Feb. 20, 2012
An article from the U.K. Telegraph reported this weekend that plans for a mobile payment joint venture between the U.K.'s largest wireless carriers, Vodafone, O2 and Everything Everywhere, are running into regulatory hurdles that may delay its plans until after this year's London Olympic Games.
Missing the Olympics would be a big blow to the venture. The partner companies announced last year their plans to create a JV that gives U.K. merchants a "one-stop shop" for mobile marketing and payment services that would work across the three largest wireless networks. The post said the three telecom companies already have 30 people working on the JV, dubbed Project Oscar, but no chief executives yet.
The plan was to have the JV's services operational in time to show off the mobile payment and advertising network for the millions of visitors expected to visit London during the games. That plan is now in danger thanks to the European Commission.
According to sources, the new JV had expected to file necessary papers with EC regulators before Christmas but has still not done so. The EC has continued to request additional information on the plan.
A best case scenario would have papers finally filed sometime in the next two weeks with approvals around six weeks later, if regulators don't request even more information. In that best case scenario, a product launch, with a dramatically pared back product, might be ready in time for the London Games.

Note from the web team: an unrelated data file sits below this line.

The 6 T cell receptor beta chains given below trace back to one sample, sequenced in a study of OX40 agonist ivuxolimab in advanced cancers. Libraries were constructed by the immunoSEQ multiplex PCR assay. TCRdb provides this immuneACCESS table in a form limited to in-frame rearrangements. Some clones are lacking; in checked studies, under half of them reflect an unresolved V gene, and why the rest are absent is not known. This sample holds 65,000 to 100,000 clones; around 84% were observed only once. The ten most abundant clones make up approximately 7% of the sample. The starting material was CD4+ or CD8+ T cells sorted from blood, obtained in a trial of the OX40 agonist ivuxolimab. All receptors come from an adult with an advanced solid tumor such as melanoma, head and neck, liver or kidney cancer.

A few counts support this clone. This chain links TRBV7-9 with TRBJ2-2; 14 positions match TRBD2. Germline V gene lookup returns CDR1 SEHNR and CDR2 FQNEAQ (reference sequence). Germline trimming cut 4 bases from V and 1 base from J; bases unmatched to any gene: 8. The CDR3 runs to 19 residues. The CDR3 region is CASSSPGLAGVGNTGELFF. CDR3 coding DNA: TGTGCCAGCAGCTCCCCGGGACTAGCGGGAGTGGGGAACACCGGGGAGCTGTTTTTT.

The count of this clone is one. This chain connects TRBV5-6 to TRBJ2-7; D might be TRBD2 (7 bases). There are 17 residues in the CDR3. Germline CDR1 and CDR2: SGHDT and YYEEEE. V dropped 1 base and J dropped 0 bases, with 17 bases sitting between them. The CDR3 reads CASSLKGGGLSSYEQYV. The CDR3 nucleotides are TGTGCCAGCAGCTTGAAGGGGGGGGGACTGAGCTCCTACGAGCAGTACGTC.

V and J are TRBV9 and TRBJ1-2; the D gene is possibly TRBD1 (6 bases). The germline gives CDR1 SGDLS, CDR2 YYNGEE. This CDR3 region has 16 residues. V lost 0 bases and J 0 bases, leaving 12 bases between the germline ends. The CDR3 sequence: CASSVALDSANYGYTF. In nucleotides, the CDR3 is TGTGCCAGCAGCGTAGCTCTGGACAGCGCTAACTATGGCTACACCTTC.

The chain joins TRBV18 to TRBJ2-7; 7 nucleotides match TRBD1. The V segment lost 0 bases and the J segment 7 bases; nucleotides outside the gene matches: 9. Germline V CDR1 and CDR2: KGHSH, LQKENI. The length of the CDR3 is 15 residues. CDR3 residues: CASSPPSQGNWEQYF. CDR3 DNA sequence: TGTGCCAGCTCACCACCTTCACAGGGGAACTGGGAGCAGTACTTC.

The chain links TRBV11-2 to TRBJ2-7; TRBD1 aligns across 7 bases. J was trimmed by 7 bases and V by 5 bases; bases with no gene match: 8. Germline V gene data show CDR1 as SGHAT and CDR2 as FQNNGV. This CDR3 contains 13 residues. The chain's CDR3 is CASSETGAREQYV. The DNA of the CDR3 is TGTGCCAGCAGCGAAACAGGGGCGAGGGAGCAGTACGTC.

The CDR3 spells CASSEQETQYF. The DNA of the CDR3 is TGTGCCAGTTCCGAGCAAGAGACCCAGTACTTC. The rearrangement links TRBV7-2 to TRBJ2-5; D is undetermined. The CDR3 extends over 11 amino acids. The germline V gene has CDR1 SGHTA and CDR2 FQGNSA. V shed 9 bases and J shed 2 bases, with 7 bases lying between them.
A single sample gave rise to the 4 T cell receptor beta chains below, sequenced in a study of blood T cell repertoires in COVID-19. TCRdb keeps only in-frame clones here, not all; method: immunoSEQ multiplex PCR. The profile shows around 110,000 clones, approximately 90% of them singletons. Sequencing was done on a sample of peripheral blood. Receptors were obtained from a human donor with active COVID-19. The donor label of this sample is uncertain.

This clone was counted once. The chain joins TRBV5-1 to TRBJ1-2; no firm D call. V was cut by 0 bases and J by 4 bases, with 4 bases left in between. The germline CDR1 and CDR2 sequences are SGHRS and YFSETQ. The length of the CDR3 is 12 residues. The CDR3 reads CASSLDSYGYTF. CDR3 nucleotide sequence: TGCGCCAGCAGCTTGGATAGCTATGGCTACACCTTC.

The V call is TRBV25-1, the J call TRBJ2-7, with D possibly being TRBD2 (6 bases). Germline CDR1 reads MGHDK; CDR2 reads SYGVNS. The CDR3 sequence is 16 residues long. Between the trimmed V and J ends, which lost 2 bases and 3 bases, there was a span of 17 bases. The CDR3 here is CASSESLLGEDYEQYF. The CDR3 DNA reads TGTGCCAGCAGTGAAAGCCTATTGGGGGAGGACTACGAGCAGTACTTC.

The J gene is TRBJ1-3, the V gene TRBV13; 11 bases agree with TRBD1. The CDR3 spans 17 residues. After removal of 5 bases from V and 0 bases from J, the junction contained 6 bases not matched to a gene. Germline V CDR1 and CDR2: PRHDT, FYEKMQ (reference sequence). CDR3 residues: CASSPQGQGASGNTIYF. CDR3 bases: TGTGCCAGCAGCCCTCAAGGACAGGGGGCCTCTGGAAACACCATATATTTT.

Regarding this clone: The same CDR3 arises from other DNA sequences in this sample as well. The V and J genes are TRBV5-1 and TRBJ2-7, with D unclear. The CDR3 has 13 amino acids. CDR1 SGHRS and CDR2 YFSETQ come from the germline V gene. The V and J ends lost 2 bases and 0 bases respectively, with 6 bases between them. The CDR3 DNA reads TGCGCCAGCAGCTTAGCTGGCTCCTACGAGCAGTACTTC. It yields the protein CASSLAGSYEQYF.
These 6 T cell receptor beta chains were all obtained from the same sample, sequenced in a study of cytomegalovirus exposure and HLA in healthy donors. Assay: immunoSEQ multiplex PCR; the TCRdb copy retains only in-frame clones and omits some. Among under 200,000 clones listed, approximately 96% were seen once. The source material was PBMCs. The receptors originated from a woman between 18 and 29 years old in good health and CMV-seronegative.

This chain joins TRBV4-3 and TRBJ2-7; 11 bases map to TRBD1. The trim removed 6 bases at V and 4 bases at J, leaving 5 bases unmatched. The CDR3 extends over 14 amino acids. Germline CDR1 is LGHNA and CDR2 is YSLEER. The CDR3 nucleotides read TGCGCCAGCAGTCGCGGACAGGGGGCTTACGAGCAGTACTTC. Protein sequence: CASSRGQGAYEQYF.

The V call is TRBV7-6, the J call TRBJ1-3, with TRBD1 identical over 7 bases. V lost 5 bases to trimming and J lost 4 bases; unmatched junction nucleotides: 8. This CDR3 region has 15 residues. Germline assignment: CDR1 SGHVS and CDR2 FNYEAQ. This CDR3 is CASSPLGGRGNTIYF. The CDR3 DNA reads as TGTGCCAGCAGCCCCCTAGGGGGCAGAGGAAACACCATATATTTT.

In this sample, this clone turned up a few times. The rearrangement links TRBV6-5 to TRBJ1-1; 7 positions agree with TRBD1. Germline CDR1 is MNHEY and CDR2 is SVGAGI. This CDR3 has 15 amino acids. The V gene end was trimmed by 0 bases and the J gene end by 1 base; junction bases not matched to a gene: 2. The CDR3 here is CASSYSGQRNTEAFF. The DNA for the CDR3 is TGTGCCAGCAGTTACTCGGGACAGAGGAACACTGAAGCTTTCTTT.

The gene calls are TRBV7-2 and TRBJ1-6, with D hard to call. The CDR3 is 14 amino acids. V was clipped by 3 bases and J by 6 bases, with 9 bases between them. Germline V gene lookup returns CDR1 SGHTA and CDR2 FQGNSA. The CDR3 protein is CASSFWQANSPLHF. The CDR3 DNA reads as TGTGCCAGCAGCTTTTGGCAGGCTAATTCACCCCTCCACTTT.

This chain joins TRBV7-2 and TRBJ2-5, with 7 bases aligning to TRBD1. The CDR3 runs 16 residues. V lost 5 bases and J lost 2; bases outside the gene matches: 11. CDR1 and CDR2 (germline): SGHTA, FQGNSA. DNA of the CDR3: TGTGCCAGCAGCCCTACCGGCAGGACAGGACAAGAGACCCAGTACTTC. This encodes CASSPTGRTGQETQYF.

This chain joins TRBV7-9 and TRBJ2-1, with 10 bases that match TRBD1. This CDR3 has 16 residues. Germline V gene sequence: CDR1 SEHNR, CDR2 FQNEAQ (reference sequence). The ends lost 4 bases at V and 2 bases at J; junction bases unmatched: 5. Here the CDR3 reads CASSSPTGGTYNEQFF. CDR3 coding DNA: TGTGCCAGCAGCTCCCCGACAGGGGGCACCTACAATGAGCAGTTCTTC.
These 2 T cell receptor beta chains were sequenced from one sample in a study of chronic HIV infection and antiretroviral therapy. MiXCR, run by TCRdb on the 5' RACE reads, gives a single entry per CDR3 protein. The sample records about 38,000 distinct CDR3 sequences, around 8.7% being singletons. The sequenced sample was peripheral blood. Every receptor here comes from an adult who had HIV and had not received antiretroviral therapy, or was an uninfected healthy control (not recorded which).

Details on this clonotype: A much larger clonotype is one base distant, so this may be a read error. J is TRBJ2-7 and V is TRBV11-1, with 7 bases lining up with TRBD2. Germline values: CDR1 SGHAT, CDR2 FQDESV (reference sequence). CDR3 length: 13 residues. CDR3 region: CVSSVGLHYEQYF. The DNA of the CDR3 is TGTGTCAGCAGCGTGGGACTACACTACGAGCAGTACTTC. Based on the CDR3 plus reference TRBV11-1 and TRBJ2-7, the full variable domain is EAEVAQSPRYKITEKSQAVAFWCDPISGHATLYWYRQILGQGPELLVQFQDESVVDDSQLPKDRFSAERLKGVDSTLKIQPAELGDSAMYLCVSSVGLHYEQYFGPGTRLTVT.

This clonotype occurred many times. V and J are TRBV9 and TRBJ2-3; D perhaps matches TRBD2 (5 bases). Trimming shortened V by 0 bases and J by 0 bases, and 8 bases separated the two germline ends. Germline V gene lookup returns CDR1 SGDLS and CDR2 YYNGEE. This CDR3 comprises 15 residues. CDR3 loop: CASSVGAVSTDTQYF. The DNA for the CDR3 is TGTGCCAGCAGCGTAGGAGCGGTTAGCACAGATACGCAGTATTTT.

The Telegraph reported the best case scenario is unlikely. According to the paper's sources, regulators will likely require more evidence before green-lighting the venture, pushing the product's launch until late in 2012 and well after the games, which run from July 27 to Aug. 12.
This isn't the first regulatory issue faced by the U.K. mobile payment JV. Almost immediately after plans were announced, U.K. wireless carrier Three, the fourth largest wireless carrier, petitioned antitrust regulators in Europe to block the venture. Three alleged such a plan by carriers who own 90 percent of the U.K. market would effectively block any carrier not party to the JV from entering the mobile payment market.
"The Competition authorities in Brussels should not allow this type collaboration to go forward under any circumstances," said Three's legal counsel when the company filed its petition.
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